The goal of life is happiness, which can be obtained through the practice of virtue and pleasure, with the absence of bodily pain to obtain peace of mind. Desire and fear must be avoided because they disturb happiness. Above all, “man is a free agent.”
It is evident that these doctrines are not compatible with the Catholic Faith. Pleasure is not the end of life. On the contrary, Catholics should have a desire to suffer in imitation of Our Lord, that we might follow Him on the royal road of the Cross and merit eternal salvation.
A form of government that has as one of its underlying principles “the pursuit of pleasure” is destined to fail. For, if every man has a right to his own happiness, no one can prevent him from offending God in that pursuit. America was thus destined to end as it is today: with full rights for every man to do as he pleases, whether he wishes to change his gender or abort a child.
As Catholics, we must reject the teachings of Epicurus and Locke, and, for this reason, we should also question Jefferson's principles which denied the divinity of Christ and were agaist the authority and doctrine of the Catholic Church.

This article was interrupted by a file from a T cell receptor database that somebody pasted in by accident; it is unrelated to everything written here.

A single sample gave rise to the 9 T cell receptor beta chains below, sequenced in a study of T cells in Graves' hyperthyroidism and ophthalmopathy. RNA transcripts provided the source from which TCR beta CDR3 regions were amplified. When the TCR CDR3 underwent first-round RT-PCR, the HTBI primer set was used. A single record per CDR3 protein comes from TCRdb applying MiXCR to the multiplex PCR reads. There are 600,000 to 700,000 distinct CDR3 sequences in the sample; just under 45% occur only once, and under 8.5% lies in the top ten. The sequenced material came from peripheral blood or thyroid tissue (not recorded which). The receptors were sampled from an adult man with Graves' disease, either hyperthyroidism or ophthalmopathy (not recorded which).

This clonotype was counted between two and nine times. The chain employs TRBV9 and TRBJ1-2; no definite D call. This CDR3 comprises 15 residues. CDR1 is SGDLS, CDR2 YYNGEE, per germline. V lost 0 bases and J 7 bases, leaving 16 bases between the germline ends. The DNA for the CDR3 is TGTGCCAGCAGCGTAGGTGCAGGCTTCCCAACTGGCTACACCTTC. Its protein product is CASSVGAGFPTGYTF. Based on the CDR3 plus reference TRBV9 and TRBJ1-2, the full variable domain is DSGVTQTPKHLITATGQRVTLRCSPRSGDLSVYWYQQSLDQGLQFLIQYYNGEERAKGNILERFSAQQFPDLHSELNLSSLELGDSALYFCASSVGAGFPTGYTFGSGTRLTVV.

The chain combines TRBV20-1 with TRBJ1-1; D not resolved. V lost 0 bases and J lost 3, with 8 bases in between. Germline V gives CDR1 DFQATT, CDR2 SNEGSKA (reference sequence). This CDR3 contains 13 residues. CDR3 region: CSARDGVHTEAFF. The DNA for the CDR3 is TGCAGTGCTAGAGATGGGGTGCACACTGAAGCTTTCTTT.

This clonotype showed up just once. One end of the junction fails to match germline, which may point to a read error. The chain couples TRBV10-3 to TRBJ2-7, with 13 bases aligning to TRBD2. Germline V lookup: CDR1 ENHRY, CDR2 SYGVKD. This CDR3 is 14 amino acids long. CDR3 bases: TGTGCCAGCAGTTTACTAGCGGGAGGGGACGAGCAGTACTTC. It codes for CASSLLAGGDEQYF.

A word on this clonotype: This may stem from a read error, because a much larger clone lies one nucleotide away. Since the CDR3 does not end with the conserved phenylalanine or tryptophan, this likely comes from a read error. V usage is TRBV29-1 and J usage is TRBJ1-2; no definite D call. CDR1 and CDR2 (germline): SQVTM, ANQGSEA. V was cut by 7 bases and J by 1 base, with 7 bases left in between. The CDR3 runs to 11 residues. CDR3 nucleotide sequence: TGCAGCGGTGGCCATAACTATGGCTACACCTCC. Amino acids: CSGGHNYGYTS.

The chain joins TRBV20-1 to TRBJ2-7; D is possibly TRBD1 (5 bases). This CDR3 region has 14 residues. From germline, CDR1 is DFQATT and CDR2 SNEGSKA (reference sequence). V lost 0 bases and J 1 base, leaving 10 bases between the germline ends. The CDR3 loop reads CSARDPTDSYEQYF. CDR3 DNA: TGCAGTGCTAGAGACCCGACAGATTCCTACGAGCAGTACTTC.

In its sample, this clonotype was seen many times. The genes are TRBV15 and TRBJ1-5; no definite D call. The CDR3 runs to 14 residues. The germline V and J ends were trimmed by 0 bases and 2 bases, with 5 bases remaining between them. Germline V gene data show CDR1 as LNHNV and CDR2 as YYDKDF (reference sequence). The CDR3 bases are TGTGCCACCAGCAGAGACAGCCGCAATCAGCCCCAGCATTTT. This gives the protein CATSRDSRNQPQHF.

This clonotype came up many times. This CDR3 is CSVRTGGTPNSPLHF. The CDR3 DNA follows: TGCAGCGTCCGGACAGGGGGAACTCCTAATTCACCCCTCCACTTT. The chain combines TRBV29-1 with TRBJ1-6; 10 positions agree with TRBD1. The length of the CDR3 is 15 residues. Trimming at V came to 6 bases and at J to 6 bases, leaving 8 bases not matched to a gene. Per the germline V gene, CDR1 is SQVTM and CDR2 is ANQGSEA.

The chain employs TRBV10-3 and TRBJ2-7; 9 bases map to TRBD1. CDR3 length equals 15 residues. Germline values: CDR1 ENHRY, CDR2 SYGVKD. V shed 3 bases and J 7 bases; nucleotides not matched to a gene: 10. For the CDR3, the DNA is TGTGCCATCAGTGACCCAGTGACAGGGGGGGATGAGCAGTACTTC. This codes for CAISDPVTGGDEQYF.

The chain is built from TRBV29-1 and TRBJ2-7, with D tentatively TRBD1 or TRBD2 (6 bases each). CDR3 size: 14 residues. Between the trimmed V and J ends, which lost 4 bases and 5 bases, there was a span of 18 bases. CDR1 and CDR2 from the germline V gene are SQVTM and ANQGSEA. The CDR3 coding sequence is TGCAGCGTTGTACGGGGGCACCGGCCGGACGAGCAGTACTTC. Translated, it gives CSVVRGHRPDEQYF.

- Thomas Jefferson, The Works of Thomas Jefferson, vol. 1 (Autobiography, Anas, 1760-1770), see here
- See here
- See here
- See here
- "Thomas Jefferson to Benjamin Rush, 16 January 1811,” Founders Online, National Archives, accessed March 5, 2020, see here
- “Parliamentarian.” Francis Bacon. Wikipedia.
- Robert Iliffe, Newton’s Religious Life and Works.
- “From Thomas Jefferson to Peter Carr, with Enclosure, 10 August 1787,” Founders Online, National Archives, accessed March 3, 2020
- “From Thomas Jefferson to Francis Hopkinson, 13 March 1789,” Founders Online, National Archives, accessed March 3, 2020
- “From Thomas Jefferson to William Short, 31 October 1819,” Founders Online, National Archives, accessed March 3, 2020